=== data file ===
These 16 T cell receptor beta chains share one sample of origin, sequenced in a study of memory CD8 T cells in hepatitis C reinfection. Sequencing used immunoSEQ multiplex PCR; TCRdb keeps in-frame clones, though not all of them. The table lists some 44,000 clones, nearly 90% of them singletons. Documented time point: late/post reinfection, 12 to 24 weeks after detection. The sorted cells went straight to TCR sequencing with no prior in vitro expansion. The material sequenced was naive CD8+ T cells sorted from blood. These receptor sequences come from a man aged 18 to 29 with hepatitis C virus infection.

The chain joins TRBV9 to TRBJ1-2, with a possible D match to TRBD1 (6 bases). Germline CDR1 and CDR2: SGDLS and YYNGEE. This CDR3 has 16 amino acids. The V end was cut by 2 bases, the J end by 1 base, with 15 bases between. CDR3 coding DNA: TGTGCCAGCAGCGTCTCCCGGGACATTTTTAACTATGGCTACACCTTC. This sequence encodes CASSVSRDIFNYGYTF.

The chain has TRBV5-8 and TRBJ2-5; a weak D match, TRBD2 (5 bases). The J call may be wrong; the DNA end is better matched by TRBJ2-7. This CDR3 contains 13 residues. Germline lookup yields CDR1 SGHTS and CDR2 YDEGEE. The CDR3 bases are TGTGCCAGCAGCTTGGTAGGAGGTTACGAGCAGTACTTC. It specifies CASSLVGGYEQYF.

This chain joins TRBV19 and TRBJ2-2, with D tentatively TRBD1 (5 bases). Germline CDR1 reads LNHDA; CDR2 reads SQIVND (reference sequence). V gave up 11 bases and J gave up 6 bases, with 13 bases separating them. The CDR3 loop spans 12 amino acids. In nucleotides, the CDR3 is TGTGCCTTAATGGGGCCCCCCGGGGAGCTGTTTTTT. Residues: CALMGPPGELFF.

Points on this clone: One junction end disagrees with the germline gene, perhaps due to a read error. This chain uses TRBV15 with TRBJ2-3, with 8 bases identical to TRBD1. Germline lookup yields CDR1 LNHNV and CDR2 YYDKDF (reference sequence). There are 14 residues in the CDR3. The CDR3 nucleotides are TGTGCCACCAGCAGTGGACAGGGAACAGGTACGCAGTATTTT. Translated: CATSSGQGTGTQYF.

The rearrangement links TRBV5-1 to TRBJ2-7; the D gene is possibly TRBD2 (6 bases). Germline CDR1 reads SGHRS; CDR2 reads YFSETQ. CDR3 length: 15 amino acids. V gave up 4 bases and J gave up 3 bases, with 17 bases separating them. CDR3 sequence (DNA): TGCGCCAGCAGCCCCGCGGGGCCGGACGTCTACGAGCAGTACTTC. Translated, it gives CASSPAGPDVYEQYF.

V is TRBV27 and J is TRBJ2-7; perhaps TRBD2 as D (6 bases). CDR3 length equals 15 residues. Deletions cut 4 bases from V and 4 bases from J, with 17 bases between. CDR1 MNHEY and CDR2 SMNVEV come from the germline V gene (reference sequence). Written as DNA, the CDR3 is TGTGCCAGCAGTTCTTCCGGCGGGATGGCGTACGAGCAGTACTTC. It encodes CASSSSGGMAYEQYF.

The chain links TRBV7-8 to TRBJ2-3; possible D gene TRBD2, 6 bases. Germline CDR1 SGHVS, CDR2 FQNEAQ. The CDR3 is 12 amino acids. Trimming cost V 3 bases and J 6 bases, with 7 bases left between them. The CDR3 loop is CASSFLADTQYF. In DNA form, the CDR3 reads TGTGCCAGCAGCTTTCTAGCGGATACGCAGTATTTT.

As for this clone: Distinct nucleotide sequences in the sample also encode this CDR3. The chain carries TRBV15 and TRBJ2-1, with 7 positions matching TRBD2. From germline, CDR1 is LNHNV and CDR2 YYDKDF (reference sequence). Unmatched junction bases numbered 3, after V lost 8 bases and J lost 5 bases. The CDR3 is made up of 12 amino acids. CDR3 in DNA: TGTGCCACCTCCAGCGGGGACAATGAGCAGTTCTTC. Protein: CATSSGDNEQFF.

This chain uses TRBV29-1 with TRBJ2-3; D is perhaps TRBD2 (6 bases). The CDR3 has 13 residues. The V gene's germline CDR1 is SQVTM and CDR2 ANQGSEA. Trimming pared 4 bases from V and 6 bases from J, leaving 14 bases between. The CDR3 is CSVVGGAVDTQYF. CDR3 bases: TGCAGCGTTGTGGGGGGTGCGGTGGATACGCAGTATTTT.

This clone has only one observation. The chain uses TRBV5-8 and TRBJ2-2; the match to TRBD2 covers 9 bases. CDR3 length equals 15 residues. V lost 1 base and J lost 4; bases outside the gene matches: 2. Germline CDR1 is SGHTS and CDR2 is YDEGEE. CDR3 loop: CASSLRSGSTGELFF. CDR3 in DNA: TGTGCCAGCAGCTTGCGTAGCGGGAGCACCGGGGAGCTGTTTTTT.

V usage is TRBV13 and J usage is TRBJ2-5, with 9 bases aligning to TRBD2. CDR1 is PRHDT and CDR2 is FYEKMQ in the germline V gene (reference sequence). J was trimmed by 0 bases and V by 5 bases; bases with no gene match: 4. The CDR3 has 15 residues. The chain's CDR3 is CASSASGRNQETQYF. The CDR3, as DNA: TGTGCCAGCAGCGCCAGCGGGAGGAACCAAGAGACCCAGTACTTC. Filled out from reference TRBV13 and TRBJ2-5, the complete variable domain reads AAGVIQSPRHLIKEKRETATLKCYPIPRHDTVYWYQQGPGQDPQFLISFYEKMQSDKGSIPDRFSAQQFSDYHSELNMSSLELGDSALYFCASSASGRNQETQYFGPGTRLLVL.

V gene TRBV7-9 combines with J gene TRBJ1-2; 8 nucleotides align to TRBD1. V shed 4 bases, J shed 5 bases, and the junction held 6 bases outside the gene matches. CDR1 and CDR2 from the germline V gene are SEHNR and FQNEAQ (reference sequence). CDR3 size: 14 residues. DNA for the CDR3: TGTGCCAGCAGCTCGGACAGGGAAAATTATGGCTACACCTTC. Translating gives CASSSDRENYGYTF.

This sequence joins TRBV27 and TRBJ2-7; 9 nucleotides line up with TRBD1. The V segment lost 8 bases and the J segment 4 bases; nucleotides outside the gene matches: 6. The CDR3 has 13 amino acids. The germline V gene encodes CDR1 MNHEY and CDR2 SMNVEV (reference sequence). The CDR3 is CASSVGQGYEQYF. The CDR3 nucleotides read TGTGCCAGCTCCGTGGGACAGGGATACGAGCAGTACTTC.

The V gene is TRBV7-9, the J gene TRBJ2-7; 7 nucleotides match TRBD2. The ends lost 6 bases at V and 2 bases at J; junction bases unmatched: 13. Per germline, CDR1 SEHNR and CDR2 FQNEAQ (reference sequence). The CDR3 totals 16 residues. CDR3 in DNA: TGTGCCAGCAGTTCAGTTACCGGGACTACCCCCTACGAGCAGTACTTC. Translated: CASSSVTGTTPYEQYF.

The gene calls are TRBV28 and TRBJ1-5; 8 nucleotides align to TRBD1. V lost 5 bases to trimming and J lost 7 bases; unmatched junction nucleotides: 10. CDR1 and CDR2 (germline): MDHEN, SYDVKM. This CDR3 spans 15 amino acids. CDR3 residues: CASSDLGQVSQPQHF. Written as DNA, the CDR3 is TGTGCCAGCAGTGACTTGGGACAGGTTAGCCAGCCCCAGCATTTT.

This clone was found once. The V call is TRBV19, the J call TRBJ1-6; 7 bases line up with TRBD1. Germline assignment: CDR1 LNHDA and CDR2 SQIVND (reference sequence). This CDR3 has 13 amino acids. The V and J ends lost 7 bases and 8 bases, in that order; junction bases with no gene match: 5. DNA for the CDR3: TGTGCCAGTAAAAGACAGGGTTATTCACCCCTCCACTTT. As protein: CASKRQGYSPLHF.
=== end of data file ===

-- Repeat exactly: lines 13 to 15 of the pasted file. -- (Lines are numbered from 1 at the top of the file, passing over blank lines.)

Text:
V gene TRBV7-9 combines with J gene TRBJ1-2; 8 nucleotides align to TRBD1. V shed 4 bases, J shed 5 bases, and the junction held 6 bases outside the gene matches. CDR1 and CDR2 from the germline V gene are SEHNR and FQNEAQ (reference sequence). CDR3 size: 14 residues. DNA for the CDR3: TGTGCCAGCAGCTCGGACAGGGAAAATTATGGCTACACCTTC. Translating gives CASSSDRENYGYTF.

This sequence joins TRBV27 and TRBJ2-7; 9 nucleotides line up with TRBD1. The V segment lost 8 bases and the J segment 4 bases; nucleotides outside the gene matches: 6. The CDR3 has 13 amino acids. The germline V gene encodes CDR1 MNHEY and CDR2 SMNVEV (reference sequence). The CDR3 is CASSVGQGYEQYF. The CDR3 nucleotides read TGTGCCAGCTCCGTGGGACAGGGATACGAGCAGTACTTC.

The V gene is TRBV7-9, the J gene TRBJ2-7; 7 nucleotides match TRBD2. The ends lost 6 bases at V and 2 bases at J; junction bases unmatched: 13. Per germline, CDR1 SEHNR and CDR2 FQNEAQ (reference sequence). The CDR3 totals 16 residues. CDR3 in DNA: TGTGCCAGCAGTTCAGTTACCGGGACTACCCCCTACGAGCAGTACTTC. Translated: CASSSVTGTTPYEQYF.